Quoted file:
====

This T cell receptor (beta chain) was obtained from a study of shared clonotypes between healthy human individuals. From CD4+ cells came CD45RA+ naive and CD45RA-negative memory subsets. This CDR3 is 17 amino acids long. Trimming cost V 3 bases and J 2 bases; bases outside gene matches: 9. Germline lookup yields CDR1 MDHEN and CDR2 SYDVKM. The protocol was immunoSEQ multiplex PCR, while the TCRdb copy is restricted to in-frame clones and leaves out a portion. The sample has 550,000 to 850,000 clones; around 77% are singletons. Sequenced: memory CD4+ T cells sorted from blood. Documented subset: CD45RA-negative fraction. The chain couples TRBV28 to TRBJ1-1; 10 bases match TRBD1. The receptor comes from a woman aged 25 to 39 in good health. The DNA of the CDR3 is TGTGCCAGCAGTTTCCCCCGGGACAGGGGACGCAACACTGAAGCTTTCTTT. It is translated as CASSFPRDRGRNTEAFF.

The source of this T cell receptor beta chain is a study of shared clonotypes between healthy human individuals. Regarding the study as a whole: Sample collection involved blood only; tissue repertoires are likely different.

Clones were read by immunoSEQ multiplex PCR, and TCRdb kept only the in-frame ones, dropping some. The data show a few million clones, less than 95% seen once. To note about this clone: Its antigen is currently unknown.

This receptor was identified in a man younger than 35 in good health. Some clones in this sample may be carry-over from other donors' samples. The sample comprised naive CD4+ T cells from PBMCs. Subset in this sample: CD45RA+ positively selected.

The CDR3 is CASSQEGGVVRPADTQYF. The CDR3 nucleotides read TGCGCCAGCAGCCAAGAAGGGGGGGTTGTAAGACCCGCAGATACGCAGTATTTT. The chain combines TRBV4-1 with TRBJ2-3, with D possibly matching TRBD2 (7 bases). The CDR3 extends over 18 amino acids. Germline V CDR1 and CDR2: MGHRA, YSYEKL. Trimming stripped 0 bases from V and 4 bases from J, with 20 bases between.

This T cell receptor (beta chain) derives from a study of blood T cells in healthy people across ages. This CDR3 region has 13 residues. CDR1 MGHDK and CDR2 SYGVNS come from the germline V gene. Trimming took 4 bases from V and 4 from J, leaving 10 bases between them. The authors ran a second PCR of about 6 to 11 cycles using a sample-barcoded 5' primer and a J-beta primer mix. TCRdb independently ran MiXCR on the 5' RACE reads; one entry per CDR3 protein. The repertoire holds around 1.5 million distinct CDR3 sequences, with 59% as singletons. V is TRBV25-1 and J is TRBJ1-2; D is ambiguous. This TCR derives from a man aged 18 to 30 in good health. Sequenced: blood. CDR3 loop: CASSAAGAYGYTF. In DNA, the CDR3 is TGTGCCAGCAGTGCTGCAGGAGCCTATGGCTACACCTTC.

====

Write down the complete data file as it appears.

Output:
This T cell receptor (beta chain) was obtained from a study of shared clonotypes between healthy human individuals. From CD4+ cells came CD45RA+ naive and CD45RA-negative memory subsets. This CDR3 is 17 amino acids long. Trimming cost V 3 bases and J 2 bases; bases outside gene matches: 9. Germline lookup yields CDR1 MDHEN and CDR2 SYDVKM. The protocol was immunoSEQ multiplex PCR, while the TCRdb copy is restricted to in-frame clones and leaves out a portion. The sample has 550,000 to 850,000 clones; around 77% are singletons. Sequenced: memory CD4+ T cells sorted from blood. Documented subset: CD45RA-negative fraction. The chain couples TRBV28 to TRBJ1-1; 10 bases match TRBD1. The receptor comes from a woman aged 25 to 39 in good health. The DNA of the CDR3 is TGTGCCAGCAGTTTCCCCCGGGACAGGGGACGCAACACTGAAGCTTTCTTT. It is translated as CASSFPRDRGRNTEAFF.

The source of this T cell receptor beta chain is a study of shared clonotypes between healthy human individuals. Regarding the study as a whole: Sample collection involved blood only; tissue repertoires are likely different.

Clones were read by immunoSEQ multiplex PCR, and TCRdb kept only the in-frame ones, dropping some. The data show a few million clones, less than 95% seen once. To note about this clone: Its antigen is currently unknown.

This receptor was identified in a man younger than 35 in good health. Some clones in this sample may be carry-over from other donors' samples. The sample comprised naive CD4+ T cells from PBMCs. Subset in this sample: CD45RA+ positively selected.

The CDR3 is CASSQEGGVVRPADTQYF. The CDR3 nucleotides read TGCGCCAGCAGCCAAGAAGGGGGGGTTGTAAGACCCGCAGATACGCAGTATTTT. The chain combines TRBV4-1 with TRBJ2-3, with D possibly matching TRBD2 (7 bases). The CDR3 extends over 18 amino acids. Germline V CDR1 and CDR2: MGHRA, YSYEKL. Trimming stripped 0 bases from V and 4 bases from J, with 20 bases between.

This T cell receptor (beta chain) derives from a study of blood T cells in healthy people across ages. This CDR3 region has 13 residues. CDR1 MGHDK and CDR2 SYGVNS come from the germline V gene. Trimming took 4 bases from V and 4 from J, leaving 10 bases between them. The authors ran a second PCR of about 6 to 11 cycles using a sample-barcoded 5' primer and a J-beta primer mix. TCRdb independently ran MiXCR on the 5' RACE reads; one entry per CDR3 protein. The repertoire holds around 1.5 million distinct CDR3 sequences, with 59% as singletons. V is TRBV25-1 and J is TRBJ1-2; D is ambiguous. This TCR derives from a man aged 18 to 30 in good health. Sequenced: blood. CDR3 loop: CASSAAGAYGYTF. In DNA, the CDR3 is TGTGCCAGCAGTGCTGCAGGAGCCTATGGCTACACCTTC.